Since the Supreme Court of Canada decision in Saadati v. Moorhead, 2017 SCC 28 (CanLii), this decision has been referenced in several cases, and a debate exists on whether or not this decision may decrease the use of expert opinion and testimony as it pertains to psychological injury.
A recent Court of Appeal decision in Lau v. Royal Bank of Canada, 2017 BCCA 253 (CanLii) which is a case dealing with contract law has referenced the Saadati decision and states “the test for mental distress damages is, in principle, the same in contract and in tort”.
The Plaintiff in this case was successful at trial. The case involved damages being sought on behalf of the Plaintiff for being wrongfully dismissed. The BCSC trial Judge concluded that the Defendant did terminate the Plaintiff’s employment wrongfully, and the Plaintiff was also successful in a claim for aggravated damages (for mental distress) in the sum of $30,000. The Defendant employer appealed this award for aggravated damages for mental distress and was successful.
This post will highlight the comments in relation to proving mental distress.
Summary of Appeal
“The employer appeals an award of aggravated damages based on mental distress arising out of the wrongful dismissal of an employee. Held: appeal allowed. The ordinary psychological impact of termination is not compensable because the contract of employment is by its terms subject to cancellation on reasonable notice. There was no evidentiary foundation for an award of aggravated damages in this case.”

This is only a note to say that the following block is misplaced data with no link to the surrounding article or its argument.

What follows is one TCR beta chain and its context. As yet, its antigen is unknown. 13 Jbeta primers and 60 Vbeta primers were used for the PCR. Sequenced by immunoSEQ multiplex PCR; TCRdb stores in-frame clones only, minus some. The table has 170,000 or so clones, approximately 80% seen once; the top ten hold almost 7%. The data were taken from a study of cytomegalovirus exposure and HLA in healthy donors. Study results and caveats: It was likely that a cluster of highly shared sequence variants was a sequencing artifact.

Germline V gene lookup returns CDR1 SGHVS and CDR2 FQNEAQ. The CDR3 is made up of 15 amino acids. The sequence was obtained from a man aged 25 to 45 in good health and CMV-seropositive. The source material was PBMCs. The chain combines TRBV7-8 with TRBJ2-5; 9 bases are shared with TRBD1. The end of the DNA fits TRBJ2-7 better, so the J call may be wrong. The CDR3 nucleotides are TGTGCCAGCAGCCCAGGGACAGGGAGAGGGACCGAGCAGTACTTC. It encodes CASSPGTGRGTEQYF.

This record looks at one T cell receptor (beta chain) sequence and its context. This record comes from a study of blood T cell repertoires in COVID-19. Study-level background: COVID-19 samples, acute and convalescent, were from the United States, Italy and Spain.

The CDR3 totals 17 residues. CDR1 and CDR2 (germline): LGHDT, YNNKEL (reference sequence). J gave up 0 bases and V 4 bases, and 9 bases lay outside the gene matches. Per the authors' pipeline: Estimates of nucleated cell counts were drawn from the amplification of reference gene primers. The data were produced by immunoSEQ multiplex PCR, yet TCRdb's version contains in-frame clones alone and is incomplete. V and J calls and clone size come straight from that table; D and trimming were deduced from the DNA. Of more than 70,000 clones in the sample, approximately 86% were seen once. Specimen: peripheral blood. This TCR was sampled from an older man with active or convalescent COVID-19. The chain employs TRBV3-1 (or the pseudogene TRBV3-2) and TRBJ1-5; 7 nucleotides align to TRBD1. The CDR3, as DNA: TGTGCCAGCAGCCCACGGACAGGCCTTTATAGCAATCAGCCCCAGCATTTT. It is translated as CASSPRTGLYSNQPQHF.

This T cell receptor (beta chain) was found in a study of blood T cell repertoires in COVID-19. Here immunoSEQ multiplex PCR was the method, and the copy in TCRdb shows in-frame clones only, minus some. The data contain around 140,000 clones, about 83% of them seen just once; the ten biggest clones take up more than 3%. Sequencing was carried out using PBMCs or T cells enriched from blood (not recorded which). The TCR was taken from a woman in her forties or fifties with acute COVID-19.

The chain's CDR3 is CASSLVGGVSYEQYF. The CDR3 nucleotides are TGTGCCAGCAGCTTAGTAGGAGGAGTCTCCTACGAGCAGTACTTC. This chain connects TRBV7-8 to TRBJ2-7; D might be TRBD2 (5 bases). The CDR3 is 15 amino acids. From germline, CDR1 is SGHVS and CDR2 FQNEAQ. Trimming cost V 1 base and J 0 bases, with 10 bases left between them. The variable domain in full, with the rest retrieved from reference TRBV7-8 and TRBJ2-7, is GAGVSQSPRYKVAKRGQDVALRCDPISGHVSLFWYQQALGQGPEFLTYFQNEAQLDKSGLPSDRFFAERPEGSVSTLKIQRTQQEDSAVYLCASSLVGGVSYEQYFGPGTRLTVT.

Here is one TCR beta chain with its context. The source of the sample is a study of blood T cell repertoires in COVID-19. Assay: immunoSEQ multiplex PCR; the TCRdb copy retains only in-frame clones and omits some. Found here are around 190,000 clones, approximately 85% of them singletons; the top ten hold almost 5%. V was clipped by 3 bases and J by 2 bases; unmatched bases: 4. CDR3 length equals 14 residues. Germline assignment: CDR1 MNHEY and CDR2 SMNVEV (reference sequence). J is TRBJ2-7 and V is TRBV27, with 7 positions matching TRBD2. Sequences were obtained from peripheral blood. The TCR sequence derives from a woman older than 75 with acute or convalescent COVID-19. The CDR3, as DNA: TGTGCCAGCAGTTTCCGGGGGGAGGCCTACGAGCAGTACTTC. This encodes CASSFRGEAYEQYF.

The Court of Appeal reviewed the claim for aggravated damages as a result of mental distress caused by the Defendant’s conduct, and referenced and highlighted the Saadati decision. The Defendant argued that expert testimony was required, and as no expert testimony was produced, the Plaintiff was not entitled to aggravated damages for mental distress. However, the Court of Appeal declined this specific argument.
Reference was made to the decision Capital Pontiac Buick Cadillac GMC Ltd. v. Coppola, 2013 SKCA 80 (CanLII), 364 D.L.R. (4th) 351at para. 30 (which is a decision rendered in a claim in contract, and which was decided prior to the Saadati decision, which states:
“medical evidence is not strictly necessary to prove the existence of mental distress provided there is an adequate factual basis to support an award of moral damages based on the employer’s conduct.”
The Court of Appeal also references the Saadati decision and quotes the following:
“On the other hand, damages for mental distress beyond the ordinary upset that accompanied termination of employment cannot be evidenced simply from the demeanor of the plaintiff in the witness stand. There must be an evidentiary foundation for such an award.”
The conclusion in this case was that the Plaintiff’s evidence alone was not sufficient to prove mental distress. The Court of Appeal found that as there was an absence of evidence from family, members, friends, or third parties documenting or shedding light on the impact of the Plaintiff’s mental distress and (although not necessary) there was also an absence of expert or medical evidence or otherwise, the Plaintiff’s claim for mental distress was not proven.
As I found this case interesting, I am appending a majority of the Court of Appeal decision for review: